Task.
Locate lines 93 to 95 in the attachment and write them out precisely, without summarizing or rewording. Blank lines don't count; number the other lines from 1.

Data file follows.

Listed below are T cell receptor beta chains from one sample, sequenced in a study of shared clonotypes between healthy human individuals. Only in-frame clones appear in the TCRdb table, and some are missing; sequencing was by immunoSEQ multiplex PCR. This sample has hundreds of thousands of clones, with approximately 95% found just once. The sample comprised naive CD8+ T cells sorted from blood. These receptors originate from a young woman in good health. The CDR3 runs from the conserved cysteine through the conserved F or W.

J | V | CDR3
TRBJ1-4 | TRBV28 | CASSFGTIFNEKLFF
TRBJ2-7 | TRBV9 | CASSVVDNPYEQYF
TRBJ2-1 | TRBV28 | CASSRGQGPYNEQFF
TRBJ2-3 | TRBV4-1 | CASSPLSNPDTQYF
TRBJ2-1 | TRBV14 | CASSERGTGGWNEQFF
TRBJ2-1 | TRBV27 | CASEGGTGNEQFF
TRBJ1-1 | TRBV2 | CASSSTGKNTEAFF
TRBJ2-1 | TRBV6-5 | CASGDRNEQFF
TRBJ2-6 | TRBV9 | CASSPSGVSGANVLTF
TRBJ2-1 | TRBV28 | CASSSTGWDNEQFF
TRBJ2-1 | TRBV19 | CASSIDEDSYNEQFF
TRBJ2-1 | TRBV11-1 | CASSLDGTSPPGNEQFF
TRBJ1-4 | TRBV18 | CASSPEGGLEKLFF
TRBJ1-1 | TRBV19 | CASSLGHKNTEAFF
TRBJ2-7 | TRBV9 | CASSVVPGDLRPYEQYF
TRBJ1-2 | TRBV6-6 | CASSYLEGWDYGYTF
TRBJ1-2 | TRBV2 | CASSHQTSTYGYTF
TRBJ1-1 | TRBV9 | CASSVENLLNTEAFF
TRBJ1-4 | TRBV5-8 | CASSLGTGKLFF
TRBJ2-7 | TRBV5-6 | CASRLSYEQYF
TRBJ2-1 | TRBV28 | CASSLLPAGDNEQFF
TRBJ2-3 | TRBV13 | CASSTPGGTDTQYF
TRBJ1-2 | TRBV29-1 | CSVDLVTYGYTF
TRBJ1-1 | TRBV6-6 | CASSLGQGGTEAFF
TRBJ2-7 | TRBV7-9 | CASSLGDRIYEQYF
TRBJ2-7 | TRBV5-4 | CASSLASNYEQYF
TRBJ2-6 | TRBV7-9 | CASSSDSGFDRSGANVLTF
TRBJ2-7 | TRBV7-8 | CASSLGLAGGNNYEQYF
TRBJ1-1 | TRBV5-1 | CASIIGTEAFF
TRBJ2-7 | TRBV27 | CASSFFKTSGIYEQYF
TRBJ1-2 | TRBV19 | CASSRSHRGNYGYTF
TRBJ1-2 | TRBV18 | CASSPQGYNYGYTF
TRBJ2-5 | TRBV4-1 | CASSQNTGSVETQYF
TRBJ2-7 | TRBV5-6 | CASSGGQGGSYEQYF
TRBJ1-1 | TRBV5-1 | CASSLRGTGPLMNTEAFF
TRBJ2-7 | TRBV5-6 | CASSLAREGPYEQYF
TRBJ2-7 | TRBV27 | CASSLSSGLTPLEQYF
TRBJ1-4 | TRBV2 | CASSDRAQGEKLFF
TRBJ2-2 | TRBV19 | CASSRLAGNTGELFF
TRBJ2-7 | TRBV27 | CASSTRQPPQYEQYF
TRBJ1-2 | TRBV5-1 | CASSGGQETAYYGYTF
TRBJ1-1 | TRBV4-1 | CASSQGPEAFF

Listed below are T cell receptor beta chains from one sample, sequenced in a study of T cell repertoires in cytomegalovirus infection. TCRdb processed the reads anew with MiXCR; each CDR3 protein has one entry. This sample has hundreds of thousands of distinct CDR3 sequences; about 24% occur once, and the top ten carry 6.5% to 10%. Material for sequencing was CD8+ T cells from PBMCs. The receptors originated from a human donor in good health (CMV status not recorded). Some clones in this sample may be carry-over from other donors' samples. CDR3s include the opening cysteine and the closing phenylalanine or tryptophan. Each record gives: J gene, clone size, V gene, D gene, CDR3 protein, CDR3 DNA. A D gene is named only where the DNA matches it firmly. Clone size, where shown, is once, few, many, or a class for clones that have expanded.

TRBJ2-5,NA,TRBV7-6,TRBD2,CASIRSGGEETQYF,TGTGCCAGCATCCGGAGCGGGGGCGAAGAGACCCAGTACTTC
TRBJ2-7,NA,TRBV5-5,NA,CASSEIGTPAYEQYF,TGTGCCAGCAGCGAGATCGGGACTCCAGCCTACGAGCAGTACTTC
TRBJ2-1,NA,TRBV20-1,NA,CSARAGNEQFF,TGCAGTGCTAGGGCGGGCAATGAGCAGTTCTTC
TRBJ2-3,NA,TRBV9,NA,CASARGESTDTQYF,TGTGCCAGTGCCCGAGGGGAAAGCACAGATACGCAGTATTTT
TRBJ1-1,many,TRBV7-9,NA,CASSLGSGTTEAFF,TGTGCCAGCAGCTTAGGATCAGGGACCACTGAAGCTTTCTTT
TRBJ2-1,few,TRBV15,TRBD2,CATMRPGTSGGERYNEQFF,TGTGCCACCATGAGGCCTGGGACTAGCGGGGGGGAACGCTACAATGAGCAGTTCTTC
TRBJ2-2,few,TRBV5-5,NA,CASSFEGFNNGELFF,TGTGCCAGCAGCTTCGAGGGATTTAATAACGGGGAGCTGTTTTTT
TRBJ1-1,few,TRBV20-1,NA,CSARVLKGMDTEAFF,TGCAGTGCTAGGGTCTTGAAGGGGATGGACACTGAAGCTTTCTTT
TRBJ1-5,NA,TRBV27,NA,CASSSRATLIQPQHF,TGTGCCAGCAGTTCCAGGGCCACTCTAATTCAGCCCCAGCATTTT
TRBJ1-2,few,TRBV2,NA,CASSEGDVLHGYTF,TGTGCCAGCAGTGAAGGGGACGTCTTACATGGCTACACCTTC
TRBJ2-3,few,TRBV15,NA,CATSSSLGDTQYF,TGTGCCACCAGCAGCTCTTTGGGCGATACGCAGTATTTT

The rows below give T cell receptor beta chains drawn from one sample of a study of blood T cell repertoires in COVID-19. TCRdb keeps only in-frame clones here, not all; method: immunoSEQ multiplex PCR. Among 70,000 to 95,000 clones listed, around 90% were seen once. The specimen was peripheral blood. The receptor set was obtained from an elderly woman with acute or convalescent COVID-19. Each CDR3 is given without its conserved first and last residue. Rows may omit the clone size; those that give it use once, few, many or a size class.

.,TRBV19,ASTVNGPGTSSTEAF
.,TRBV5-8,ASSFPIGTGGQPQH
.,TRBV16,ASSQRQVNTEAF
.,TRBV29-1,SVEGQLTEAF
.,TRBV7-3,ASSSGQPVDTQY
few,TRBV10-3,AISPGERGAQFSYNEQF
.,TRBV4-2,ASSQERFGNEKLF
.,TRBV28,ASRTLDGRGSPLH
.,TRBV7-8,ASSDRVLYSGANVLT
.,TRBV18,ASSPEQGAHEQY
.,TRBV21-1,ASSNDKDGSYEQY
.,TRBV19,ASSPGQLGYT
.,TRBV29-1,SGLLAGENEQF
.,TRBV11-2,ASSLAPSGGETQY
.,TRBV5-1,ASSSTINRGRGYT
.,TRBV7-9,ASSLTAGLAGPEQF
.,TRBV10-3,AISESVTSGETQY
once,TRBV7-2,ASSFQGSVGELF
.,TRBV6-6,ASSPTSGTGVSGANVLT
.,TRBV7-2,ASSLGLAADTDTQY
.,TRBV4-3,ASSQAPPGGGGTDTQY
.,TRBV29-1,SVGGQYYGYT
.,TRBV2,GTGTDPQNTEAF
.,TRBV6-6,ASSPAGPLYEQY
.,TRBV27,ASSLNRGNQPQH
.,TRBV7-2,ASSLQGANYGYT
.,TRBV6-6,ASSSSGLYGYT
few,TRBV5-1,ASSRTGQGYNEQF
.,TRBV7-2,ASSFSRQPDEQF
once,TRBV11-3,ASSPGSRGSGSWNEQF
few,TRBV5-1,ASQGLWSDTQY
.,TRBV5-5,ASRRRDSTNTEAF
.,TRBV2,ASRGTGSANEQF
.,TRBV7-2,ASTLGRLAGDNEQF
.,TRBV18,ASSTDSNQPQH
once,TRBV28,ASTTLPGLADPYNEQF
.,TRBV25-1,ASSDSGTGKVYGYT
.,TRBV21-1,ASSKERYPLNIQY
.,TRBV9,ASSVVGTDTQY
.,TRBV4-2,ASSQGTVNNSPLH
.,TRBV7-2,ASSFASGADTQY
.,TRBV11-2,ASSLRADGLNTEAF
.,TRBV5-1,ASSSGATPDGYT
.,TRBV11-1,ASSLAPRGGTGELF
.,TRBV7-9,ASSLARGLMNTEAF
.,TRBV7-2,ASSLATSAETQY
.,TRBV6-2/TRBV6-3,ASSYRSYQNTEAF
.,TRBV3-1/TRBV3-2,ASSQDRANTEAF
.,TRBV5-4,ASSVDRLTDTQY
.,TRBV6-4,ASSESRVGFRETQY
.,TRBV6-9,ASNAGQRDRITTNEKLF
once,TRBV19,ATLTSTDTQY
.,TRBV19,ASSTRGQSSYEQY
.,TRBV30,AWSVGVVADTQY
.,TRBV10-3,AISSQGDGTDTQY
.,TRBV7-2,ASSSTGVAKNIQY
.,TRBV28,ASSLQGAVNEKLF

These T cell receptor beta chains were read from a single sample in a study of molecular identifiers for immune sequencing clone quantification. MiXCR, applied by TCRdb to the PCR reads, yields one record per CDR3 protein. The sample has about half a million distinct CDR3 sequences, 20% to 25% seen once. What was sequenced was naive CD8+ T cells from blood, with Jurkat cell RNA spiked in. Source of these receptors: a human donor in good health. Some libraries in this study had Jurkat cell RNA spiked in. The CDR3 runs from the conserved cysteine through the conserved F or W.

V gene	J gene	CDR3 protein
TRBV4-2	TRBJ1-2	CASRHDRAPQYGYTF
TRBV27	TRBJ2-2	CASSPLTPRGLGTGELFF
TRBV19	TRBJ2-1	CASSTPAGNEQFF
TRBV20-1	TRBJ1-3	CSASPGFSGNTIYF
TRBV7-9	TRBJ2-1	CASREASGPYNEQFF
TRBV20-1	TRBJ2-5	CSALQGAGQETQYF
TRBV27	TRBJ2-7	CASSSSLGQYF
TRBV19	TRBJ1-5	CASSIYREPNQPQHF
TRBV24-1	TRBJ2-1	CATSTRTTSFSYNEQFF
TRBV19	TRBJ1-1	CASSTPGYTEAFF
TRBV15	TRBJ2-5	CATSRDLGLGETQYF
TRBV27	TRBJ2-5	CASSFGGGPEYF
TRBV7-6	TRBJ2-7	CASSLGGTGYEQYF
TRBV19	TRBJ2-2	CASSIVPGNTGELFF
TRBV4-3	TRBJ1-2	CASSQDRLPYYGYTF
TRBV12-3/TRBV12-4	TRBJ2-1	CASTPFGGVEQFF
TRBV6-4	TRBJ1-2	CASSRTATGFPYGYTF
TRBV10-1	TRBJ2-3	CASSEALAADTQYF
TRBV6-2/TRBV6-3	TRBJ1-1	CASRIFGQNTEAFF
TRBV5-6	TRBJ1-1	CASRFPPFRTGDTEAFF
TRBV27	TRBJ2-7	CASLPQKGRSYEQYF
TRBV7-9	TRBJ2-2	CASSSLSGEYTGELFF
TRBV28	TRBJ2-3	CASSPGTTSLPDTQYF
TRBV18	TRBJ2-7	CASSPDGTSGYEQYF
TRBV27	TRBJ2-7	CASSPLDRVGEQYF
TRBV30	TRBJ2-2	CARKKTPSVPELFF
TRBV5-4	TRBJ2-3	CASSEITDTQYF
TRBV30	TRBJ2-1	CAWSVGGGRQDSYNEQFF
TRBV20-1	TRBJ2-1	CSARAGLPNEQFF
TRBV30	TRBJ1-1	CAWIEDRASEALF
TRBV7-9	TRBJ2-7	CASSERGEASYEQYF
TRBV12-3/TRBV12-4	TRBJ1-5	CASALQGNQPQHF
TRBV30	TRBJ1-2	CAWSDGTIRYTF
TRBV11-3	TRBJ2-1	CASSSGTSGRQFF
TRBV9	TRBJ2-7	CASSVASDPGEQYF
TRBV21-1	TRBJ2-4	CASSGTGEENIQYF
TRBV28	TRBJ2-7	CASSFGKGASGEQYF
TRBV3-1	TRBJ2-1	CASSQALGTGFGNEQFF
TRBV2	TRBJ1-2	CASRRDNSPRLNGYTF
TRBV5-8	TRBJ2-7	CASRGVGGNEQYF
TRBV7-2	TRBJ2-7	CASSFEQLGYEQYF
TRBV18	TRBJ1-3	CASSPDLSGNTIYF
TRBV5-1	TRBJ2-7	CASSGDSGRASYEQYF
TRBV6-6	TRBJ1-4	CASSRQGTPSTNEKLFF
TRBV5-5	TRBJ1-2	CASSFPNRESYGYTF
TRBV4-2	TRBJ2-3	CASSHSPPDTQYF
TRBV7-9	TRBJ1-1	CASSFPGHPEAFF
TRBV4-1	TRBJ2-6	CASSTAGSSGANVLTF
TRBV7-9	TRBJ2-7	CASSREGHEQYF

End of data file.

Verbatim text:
once,TRBV28,ASTTLPGLADPYNEQF
.,TRBV25-1,ASSDSGTGKVYGYT
.,TRBV21-1,ASSKERYPLNIQY